Two months ago, barely mobile and already on the short road to death, Krister Stendahl presided at the memorial service of Dead Sea Scrolls scholar John Strugnell, who had been his colleague at Harvard. In attendance was Archbishop Demetrios, Primate of the Greek Orthodox Church in America, who as Demetrios Trakatellis had been a graduate student in New Testament during Stendahl’s tenure. Krister, scheduled to give the final benediction, spontaneously ceded the place to the Archbishop and placed him at the center of the celebration, a small but powerful gesture, typical of Krister, ecumenical and gracious to the end.
Alumni and alumnae of the Stendahl era at HDS remember Brita and Krister Stendahl’s Christmas party with the punch bowl of glögg, the spiced wine of Swedish winters. But Brita was never just a hostess. Krister Stendahl was one of those men who like intelligent women, marry one, and love her to the end. In six decades of marriage Dr. Brita Stendahl, a scholar of Scandinavian philosophy, literature, and history, was steady companion, luminous presence, and sharp intellect. Brita and Krister gave workshops together on topics from religion and humor to women’s wisdom, traveled to interreligious convocations, and sat listening to the wisdom of others, year after year. Krister, lover and husband, was discreet and dignified in his Northern European way, but his and Brita’s presence and radiance as a couple were constant. To remember Krister is to remember this partnership.
Like all holy and learned people who are also public persons, Krister leaves behind spiritual and intellectual children. He was a mentor to hundreds of us, perhaps thousands. In his death we all feel related to him, but know the weight of his absence for his beloved children and their children’s children, living their private grief amid an international outpouring of affection.
Advocate and colleague, Krister welcomed the challenge of women at Harvard, in Stockholm, and at the World Council of Churches in the laborious journey to equal public, ministerial, and theological presence. He came to know that the God who calls us beyond our limits and into life abundant cannot be limited by gender in our visions or in our prayers. The language of liturgy, intimate as the language of love –Krister once called it “a caressing language”– changed even as Krister remained faithful to the traditions of Christian worship that formed him. He began, earlier than most, using gender-inclusive language not just to speak of humans but to address God: without fuss, without speeches, and with the blend of reverence, poetry, humor, and seriousness that characterized his stance before God.
The Church of Sweden, recognizing the historic episcopate, uses the word “priest” for its ordained ministers. In good Lutheran fashion, it also understands them as pastors. Krister Stendahl was both. The memorial website at his parish, the University Lutheran Church in Cambridge, shows only a fraction of the pastoral life of the man who led institutions but who, without fanfare, visited a friend’s relative in prison and prayed for a former student hospitalized for depression.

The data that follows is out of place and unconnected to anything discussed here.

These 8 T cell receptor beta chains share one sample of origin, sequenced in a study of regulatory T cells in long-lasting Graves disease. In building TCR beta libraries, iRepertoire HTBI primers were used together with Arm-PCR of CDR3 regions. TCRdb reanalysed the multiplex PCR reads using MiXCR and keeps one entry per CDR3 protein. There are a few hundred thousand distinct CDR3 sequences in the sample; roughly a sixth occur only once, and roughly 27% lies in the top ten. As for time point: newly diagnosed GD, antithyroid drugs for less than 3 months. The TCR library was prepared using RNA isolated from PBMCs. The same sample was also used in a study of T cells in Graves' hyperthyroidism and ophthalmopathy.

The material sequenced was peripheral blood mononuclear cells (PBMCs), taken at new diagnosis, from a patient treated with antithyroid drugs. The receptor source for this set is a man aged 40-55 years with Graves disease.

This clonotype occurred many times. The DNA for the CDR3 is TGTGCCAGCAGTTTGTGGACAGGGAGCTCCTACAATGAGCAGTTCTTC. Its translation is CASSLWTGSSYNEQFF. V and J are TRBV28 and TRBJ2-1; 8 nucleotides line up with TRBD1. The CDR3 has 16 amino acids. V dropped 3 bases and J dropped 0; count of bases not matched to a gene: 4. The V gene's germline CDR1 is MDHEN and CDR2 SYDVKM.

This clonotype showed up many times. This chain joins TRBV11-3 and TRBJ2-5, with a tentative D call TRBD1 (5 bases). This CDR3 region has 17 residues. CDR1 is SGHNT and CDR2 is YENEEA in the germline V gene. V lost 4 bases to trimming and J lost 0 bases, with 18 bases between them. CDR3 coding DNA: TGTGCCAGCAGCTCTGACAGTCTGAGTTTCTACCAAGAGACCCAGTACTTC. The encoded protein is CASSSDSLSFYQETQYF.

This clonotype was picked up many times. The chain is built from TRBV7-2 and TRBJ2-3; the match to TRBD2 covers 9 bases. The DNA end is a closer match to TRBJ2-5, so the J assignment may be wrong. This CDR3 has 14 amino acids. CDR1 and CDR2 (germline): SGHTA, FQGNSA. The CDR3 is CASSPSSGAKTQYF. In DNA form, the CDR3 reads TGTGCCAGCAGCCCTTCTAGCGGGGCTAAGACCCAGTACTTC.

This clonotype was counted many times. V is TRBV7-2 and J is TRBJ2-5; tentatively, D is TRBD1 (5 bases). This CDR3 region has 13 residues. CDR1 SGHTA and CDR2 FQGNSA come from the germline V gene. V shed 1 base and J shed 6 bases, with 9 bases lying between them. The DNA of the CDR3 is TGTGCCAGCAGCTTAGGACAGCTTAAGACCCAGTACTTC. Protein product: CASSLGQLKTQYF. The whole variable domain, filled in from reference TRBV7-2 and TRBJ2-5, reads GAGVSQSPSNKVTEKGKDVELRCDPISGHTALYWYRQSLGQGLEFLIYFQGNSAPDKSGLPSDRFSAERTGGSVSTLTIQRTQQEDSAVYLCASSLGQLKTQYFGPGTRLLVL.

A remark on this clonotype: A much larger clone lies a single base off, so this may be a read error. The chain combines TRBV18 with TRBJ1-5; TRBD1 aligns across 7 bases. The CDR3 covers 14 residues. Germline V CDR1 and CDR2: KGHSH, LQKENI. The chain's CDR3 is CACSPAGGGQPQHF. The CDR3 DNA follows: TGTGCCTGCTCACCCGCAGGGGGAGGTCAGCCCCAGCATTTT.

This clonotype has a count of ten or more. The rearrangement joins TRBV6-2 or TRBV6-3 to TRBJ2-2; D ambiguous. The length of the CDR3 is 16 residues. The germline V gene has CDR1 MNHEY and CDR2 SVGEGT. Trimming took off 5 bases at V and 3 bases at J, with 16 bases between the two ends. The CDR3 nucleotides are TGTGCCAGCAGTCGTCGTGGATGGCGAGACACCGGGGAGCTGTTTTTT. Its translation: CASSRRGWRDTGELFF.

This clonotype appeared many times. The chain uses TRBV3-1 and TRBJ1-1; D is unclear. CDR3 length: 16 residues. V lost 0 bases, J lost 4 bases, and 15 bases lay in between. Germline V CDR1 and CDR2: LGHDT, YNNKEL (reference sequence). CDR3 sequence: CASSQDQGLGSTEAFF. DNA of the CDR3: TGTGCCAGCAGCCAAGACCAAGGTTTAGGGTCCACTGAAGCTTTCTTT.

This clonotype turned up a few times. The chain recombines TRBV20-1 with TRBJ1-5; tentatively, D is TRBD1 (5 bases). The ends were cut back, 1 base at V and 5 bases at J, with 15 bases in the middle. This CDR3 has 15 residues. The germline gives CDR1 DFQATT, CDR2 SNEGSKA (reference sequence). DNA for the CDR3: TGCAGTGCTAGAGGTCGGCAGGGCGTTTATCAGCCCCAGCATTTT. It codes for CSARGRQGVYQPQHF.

Asked why Jews and women became such a focus for his scholarly work, Stendahl replied: “The Christian Bible includes sayings that have caused much pain, both to Jews and to women. Thus I have felt called to seek forms of interpretation which can counteract such undesirable side effects of the Holy Scriptures.”
Think about it. Why would a white privileged European man concern himself with Jews and women? To graduate students he explained that what called him to this search was a concern for justice or righteousness as the Gospel of Matthew describes it. Justice is an imperative of God’s Kingdom. Jesus is about tikkun olam, the mended creation. For the dispossessed or oppressed, justice is grace. Only the privileged separate the two. Accordingly, Krister was often present among those ordaining first women and then gay men and lesbians to the ordained ministry in the Lutheran and Episcopal churches. When Gene Robinson was consecrated Bishop in 2003, there Krister Stendhal was next to Presiding Bishop Frank Griswold. In pictures of the event he can be seen smiling and nodding. At the end of the ceremony, as the procession left the arena at Dartmouth, the hymn we sang was “For All the Saints, Who From Their Labors Rest.” When all eyes were on our new Bishop Gene Robinson, there before him with the other bishops, clergy, and presenters, walking haltingly with a cane, went Krister. This is how we remember him.
Café contributors Deirdre Good and Jane Redmont were both students of Krister Stendahl’s at Harvard Divinity School, Redmont as an M.Div. student, Good as a Th.D. student in New Testament. Redmont has also served as a staff member at HDS, a field education supervisor for its students, and President of the HDS Alumni/ae Council.